A Midsummer Night’s Dream Review

Streamed live online 31 March


Reviewed by Claire Roderick

Produced as part of the SHAKE Festival, this rehearsed reading of A Midsummer Night’s Dream is a delight. Unlike the RSC’s Puck -inspired Dream, this is unashamedly low tech with just a change of lighting or simple backgrounds to suggest settings and characters.

The joy of a rehearsed reading is that the lack of bells and whistles ensures that the focus is entirely on the language and delivery, and under Jenny Caron Hall’s direction, this cast certainly delivers.

Dan Stevens is a calm but ruthless Theseus, laying down the law to Hermia and Lysander and setting in motion the misadventures in the woods. There are no histrionics from Stevens as the steely Oberon either, although the frustration as events spiral out of his control is portrayed expertly. Rebecca Hall is magical as Hippolyta and Titania – ethereal, but wonderfully animated in her reactions – especially as she watches the performance of Pyramus and Thisbe. The rude mechanicals are still funny without slapstick and lots of physical comedy (instead they all have comedy accents) – Luisa Omielan is a hoot as Bottom and Tim Fitzhigham as Flute producing some facial expressions that Marty Feldman would be proud of. Wendy Morgan’s Puck is a waspish treat, and the four lovers impress, with Barnaby Taylor (Lysander) and Louis Rudnicki (Demetrius) keeping the insipid male characters interesting, and Máiréad Tyers and Daniel Bowerbank excelling as the wonderful Hermia and Helena. Even without physical contact, the two manage to convey the fracturing and repair of their loving friendship beautifully.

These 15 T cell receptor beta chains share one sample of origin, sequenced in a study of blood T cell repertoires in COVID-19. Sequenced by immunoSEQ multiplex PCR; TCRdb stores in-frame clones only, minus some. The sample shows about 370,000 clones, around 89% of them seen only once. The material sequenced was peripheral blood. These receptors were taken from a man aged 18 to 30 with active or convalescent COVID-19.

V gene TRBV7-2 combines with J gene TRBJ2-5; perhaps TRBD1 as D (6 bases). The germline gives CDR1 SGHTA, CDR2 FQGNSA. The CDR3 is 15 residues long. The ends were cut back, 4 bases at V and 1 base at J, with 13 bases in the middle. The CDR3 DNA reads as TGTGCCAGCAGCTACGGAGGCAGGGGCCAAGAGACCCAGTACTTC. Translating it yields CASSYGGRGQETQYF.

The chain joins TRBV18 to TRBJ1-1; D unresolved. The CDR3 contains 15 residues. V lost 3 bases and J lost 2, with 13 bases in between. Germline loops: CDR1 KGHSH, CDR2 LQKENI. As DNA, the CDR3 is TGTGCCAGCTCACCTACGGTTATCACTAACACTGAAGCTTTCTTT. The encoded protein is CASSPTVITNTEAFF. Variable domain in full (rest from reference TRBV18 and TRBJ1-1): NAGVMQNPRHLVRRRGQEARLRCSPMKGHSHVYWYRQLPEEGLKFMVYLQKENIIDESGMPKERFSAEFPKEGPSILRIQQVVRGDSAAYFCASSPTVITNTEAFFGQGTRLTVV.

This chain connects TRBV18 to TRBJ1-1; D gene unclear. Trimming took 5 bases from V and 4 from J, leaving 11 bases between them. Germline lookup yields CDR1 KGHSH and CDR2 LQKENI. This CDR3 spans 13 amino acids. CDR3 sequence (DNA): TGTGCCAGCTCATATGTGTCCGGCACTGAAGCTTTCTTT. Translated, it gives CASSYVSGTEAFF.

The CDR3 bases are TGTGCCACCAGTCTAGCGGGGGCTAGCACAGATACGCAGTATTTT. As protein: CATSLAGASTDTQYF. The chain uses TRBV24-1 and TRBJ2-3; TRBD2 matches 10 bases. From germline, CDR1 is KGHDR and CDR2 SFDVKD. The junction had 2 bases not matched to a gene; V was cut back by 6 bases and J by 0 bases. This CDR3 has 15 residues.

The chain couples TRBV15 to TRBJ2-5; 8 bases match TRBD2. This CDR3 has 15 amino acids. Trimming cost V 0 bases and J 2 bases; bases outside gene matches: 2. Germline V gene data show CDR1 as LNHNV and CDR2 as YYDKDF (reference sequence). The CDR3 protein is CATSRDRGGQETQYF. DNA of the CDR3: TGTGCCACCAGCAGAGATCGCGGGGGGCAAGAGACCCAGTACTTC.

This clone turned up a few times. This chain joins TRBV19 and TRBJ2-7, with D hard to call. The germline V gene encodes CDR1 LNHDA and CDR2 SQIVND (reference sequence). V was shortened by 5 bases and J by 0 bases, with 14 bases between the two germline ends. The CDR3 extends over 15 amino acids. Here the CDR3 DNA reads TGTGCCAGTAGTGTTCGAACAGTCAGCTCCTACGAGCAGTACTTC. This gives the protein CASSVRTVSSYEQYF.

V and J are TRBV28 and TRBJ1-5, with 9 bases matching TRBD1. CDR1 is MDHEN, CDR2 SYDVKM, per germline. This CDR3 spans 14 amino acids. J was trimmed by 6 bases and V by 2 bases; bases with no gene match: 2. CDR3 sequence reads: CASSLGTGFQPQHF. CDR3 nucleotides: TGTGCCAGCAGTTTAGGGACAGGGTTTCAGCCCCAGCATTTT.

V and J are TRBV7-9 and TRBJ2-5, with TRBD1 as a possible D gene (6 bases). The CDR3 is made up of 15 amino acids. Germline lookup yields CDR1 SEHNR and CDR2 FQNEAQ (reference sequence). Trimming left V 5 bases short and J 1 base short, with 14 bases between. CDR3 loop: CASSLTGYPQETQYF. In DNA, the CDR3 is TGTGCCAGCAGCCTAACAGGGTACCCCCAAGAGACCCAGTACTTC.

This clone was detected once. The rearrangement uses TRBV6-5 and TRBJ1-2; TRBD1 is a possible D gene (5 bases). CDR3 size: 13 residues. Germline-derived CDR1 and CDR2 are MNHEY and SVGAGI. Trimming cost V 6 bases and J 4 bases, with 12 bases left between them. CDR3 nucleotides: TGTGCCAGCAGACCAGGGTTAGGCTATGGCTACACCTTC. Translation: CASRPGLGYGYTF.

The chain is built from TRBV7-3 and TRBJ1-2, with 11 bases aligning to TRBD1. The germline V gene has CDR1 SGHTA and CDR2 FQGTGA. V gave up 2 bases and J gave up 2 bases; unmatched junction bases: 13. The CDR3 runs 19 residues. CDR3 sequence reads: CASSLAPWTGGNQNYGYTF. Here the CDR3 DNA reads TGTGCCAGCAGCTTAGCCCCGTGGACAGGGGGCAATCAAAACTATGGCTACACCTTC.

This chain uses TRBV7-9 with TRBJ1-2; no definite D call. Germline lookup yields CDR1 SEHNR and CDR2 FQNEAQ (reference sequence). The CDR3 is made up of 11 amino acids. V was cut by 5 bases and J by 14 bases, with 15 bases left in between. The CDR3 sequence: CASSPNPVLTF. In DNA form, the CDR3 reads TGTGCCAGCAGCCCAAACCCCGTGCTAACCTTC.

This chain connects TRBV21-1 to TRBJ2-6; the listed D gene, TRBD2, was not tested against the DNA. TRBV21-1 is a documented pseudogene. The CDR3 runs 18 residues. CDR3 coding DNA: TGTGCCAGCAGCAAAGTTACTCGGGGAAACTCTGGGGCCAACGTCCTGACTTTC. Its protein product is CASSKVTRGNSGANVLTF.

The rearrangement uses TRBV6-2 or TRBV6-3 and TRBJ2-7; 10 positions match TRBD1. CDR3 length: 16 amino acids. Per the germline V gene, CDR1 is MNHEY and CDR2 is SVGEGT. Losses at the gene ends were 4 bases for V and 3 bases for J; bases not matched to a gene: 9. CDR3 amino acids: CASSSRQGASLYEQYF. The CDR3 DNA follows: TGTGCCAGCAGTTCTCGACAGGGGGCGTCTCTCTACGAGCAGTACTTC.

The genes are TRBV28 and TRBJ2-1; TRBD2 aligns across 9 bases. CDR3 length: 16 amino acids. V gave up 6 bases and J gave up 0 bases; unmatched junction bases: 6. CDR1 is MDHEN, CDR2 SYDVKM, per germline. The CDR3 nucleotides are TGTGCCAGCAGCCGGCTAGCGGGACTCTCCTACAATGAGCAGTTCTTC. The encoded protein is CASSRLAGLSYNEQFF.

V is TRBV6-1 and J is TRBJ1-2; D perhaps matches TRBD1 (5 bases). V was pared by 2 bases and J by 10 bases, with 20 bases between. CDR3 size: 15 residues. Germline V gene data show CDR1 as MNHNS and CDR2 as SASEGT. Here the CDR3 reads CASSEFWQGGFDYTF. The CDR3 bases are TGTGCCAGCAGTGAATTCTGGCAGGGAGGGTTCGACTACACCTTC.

This reading is an absolute joy – calm and measured, allowing Shakespeare’s words to drift over the audience like a dream.